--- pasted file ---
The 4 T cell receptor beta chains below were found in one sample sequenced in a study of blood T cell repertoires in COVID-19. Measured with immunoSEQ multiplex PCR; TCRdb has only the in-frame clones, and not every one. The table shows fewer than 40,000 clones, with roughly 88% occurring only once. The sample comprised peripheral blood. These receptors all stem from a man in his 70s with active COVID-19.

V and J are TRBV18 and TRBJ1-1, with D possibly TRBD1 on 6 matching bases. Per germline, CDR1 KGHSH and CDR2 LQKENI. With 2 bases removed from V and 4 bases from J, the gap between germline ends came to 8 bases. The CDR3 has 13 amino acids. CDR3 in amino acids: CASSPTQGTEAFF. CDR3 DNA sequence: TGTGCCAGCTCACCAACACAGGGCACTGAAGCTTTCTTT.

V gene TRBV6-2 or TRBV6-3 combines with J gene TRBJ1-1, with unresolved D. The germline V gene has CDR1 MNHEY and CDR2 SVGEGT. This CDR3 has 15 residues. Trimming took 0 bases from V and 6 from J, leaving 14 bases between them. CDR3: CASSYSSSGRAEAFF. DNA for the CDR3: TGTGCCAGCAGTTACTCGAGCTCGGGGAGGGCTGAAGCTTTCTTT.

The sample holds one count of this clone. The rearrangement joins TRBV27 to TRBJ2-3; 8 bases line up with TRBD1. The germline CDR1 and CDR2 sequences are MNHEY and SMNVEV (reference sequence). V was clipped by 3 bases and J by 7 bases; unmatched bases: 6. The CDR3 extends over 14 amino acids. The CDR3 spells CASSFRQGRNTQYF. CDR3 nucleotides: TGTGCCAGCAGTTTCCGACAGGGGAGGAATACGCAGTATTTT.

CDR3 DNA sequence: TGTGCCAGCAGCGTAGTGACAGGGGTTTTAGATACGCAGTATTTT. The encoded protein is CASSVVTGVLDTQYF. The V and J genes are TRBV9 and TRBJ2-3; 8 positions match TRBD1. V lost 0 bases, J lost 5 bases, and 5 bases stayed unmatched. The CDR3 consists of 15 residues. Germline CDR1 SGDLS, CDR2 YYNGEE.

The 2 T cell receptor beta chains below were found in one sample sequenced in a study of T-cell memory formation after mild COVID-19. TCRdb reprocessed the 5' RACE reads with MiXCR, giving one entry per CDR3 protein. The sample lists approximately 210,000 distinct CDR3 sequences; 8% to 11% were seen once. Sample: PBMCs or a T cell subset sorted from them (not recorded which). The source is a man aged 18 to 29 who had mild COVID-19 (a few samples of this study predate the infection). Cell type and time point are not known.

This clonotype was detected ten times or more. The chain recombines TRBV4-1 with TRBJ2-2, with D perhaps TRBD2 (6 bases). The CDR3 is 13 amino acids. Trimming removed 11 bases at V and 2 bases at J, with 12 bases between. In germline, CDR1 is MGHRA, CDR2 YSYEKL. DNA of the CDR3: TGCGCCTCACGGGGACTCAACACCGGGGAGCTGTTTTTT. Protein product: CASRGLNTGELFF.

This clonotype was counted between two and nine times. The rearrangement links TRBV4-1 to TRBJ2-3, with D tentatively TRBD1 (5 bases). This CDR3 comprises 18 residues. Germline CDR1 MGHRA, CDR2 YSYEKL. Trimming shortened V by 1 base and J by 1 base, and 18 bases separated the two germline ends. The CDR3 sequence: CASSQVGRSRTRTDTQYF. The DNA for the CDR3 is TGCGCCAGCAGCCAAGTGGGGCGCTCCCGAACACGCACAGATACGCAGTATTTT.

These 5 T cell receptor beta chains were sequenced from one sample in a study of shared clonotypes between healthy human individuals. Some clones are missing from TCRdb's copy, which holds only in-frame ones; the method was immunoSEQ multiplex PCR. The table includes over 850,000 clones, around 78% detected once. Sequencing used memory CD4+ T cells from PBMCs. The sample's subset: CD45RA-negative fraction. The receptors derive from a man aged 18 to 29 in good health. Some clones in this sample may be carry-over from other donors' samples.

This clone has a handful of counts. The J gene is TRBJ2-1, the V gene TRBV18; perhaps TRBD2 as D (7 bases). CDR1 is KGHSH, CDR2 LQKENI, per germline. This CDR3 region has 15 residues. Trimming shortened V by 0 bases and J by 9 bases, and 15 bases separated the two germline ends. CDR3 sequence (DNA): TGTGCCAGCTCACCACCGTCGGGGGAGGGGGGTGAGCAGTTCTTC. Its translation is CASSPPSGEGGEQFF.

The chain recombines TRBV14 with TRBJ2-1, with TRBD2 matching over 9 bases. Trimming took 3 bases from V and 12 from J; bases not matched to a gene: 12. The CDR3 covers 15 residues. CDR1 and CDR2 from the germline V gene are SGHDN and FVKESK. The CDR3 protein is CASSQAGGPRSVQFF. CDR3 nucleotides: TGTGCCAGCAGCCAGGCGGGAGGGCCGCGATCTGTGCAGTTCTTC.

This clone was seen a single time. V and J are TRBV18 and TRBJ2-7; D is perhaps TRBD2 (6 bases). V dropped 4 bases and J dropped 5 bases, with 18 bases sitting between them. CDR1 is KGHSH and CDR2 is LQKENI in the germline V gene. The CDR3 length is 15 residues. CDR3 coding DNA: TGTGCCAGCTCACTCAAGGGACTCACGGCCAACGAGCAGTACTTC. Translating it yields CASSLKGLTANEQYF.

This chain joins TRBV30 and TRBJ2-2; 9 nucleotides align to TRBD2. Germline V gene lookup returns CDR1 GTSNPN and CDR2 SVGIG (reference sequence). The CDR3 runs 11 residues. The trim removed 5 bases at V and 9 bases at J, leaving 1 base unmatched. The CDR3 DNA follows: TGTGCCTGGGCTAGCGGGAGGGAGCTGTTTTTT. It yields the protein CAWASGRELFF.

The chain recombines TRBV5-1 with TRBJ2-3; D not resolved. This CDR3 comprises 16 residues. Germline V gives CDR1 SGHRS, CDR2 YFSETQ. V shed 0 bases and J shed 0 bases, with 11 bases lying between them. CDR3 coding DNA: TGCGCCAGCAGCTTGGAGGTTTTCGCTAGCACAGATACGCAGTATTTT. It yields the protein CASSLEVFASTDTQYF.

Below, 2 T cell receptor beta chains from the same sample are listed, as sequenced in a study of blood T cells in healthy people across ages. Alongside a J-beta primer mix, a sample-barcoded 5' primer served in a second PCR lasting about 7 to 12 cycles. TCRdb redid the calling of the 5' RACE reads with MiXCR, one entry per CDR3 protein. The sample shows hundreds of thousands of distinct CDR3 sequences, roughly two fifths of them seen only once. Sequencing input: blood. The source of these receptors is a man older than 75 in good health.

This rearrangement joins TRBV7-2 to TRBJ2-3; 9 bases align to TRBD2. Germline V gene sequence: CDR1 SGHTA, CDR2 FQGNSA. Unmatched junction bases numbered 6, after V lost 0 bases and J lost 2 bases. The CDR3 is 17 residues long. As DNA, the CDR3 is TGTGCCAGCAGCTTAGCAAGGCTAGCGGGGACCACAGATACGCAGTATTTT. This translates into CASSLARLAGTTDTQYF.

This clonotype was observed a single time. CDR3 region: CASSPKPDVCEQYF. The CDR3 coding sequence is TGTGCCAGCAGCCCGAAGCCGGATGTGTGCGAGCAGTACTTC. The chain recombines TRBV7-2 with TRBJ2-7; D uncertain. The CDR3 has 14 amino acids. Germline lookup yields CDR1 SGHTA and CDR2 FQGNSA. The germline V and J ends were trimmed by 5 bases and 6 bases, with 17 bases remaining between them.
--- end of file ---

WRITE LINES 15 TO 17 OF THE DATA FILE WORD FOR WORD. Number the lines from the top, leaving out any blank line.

Below, 2 T cell receptor beta chains from the same sample are listed, as sequenced in a study of blood T cells in healthy people across ages. Alongside a J-beta primer mix, a sample-barcoded 5' primer served in a second PCR lasting about 7 to 12 cycles. TCRdb redid the calling of the 5' RACE reads with MiXCR, one entry per CDR3 protein. The sample shows hundreds of thousands of distinct CDR3 sequences, roughly two fifths of them seen only once. Sequencing input: blood. The source of these receptors is a man older than 75 in good health.

This rearrangement joins TRBV7-2 to TRBJ2-3; 9 bases align to TRBD2. Germline V gene sequence: CDR1 SGHTA, CDR2 FQGNSA. Unmatched junction bases numbered 6, after V lost 0 bases and J lost 2 bases. The CDR3 is 17 residues long. As DNA, the CDR3 is TGTGCCAGCAGCTTAGCAAGGCTAGCGGGGACCACAGATACGCAGTATTTT. This translates into CASSLARLAGTTDTQYF.

This clonotype was observed a single time. CDR3 region: CASSPKPDVCEQYF. The CDR3 coding sequence is TGTGCCAGCAGCCCGAAGCCGGATGTGTGCGAGCAGTACTTC. The chain recombines TRBV7-2 with TRBJ2-7; D uncertain. The CDR3 has 14 amino acids. Germline lookup yields CDR1 SGHTA and CDR2 FQGNSA. The germline V and J ends were trimmed by 5 bases and 6 bases, with 17 bases remaining between them.